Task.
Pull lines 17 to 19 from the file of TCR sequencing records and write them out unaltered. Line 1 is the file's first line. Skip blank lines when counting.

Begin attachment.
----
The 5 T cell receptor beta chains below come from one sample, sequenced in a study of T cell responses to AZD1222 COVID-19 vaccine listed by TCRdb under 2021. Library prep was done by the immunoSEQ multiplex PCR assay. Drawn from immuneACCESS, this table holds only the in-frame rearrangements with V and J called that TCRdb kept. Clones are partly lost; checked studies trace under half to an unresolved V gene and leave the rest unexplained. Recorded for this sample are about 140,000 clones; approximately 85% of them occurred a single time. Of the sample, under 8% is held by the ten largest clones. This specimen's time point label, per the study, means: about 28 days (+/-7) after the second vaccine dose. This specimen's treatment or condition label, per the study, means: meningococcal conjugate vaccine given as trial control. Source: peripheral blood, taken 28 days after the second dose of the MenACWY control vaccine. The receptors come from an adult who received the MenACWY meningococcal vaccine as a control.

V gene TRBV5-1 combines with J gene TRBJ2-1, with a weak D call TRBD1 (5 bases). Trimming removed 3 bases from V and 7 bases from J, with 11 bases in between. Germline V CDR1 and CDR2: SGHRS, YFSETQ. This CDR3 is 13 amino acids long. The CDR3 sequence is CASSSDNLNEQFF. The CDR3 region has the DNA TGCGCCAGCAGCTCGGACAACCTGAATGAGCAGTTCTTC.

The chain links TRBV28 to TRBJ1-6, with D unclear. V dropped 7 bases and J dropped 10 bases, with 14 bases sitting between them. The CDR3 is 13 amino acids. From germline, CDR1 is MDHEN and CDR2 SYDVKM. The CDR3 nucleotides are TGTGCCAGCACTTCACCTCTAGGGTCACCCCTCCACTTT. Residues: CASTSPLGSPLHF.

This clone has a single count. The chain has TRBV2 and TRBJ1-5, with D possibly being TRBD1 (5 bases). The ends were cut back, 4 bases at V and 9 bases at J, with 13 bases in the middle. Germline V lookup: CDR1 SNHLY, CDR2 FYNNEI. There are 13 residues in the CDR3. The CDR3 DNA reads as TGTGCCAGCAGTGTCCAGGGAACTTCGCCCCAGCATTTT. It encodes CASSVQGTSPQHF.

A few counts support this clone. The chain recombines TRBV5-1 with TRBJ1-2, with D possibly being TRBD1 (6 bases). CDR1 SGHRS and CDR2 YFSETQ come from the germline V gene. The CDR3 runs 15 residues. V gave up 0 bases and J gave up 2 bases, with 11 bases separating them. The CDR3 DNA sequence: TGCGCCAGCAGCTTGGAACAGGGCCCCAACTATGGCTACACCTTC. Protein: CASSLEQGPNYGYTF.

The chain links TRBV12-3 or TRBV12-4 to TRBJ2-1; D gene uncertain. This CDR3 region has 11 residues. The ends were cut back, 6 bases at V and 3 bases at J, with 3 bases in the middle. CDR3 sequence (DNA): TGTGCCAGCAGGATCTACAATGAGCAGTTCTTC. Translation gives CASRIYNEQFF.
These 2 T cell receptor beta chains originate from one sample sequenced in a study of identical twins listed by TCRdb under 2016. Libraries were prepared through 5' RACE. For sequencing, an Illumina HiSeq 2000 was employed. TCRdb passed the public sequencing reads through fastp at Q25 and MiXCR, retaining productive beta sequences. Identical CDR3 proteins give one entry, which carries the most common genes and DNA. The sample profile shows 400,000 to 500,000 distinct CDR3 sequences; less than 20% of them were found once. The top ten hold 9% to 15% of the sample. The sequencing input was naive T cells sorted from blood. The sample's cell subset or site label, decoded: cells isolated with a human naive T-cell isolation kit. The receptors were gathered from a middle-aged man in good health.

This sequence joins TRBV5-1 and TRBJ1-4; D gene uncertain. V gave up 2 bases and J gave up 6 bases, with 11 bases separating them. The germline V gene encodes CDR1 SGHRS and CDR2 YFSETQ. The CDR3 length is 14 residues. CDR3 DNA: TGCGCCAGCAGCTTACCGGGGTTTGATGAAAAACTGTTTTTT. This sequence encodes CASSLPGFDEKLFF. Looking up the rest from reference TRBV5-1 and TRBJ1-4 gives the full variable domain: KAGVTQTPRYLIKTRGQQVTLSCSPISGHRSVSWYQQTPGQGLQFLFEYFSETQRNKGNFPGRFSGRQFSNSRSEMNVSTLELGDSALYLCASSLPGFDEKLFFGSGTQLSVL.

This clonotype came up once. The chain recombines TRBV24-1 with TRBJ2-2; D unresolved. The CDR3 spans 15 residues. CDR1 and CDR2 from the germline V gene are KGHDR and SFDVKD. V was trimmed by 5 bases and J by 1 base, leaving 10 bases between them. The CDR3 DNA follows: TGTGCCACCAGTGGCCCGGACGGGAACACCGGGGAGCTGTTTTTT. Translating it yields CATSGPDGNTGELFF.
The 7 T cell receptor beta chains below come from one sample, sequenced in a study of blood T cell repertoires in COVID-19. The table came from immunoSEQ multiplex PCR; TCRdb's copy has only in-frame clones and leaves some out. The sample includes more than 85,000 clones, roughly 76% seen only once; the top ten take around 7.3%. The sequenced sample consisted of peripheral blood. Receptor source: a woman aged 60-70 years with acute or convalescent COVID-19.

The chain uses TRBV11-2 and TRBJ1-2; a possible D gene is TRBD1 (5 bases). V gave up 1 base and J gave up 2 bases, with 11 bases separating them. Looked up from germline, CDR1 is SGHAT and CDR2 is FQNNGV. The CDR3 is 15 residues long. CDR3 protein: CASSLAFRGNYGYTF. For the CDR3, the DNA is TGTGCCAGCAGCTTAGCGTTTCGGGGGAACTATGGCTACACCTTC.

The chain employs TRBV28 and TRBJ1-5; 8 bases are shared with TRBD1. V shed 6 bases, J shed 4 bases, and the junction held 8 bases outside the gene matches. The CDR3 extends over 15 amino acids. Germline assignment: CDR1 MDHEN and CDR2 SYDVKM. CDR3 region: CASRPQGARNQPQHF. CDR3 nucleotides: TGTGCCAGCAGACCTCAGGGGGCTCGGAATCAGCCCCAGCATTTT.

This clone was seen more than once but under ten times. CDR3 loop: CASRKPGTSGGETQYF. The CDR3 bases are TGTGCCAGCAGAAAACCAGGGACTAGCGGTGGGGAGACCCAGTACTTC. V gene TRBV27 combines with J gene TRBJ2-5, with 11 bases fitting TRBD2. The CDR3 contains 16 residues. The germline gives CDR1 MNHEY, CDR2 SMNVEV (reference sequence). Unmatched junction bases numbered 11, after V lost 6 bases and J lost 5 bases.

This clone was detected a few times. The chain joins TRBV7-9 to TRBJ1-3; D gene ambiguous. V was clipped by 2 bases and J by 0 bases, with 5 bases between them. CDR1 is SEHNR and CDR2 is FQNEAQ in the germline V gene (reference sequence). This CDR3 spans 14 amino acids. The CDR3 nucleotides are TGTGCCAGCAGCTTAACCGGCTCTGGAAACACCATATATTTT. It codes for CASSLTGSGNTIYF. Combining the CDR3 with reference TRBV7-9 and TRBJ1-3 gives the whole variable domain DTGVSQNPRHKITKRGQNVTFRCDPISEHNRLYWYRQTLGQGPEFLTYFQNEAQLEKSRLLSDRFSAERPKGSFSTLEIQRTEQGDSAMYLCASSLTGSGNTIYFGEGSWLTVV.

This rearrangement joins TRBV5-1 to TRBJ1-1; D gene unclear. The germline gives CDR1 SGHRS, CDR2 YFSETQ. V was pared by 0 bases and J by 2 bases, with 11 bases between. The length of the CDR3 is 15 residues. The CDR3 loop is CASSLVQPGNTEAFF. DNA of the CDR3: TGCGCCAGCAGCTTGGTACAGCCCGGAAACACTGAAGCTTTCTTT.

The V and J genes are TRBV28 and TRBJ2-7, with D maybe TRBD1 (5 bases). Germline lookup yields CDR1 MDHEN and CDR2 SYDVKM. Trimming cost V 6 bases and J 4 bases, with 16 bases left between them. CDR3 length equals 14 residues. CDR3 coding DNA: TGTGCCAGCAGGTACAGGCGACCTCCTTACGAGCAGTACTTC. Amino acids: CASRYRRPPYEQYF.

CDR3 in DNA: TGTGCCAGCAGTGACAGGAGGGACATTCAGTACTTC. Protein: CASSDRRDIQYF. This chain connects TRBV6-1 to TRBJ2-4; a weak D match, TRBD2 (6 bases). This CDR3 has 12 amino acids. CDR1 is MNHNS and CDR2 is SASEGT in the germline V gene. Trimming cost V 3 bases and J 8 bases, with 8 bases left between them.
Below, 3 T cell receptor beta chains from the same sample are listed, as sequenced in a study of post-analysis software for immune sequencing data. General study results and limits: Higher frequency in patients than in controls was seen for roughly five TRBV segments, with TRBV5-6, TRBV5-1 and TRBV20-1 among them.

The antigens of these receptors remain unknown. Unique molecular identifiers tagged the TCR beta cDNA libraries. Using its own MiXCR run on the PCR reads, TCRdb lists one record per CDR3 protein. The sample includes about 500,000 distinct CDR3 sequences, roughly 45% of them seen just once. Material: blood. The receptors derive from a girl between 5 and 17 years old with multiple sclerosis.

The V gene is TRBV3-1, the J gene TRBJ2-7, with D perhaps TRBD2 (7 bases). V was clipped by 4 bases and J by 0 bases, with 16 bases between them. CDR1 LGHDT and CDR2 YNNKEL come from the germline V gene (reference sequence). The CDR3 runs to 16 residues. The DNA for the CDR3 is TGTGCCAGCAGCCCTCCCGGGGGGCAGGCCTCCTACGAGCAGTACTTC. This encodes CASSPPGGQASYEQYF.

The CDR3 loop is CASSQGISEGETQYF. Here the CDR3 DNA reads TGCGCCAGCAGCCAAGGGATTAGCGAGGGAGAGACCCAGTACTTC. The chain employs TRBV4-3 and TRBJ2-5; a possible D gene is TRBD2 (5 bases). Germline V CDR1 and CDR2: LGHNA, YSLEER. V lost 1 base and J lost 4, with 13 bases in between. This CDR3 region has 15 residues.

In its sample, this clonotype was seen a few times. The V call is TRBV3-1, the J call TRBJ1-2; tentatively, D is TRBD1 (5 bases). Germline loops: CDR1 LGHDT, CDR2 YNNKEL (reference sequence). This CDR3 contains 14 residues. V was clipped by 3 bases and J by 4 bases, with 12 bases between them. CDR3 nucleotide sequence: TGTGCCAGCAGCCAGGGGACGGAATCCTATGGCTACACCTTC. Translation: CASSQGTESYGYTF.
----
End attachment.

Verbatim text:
CDR3 in DNA: TGTGCCAGCAGTGACAGGAGGGACATTCAGTACTTC. Protein: CASSDRRDIQYF. This chain connects TRBV6-1 to TRBJ2-4; a weak D match, TRBD2 (6 bases). This CDR3 has 12 amino acids. CDR1 is MNHNS and CDR2 is SASEGT in the germline V gene. Trimming cost V 3 bases and J 8 bases, with 8 bases left between them.
Below, 3 T cell receptor beta chains from the same sample are listed, as sequenced in a study of post-analysis software for immune sequencing data. General study results and limits: Higher frequency in patients than in controls was seen for roughly five TRBV segments, with TRBV5-6, TRBV5-1 and TRBV20-1 among them.

The antigens of these receptors remain unknown. Unique molecular identifiers tagged the TCR beta cDNA libraries. Using its own MiXCR run on the PCR reads, TCRdb lists one record per CDR3 protein. The sample includes about 500,000 distinct CDR3 sequences, roughly 45% of them seen just once. Material: blood. The receptors derive from a girl between 5 and 17 years old with multiple sclerosis.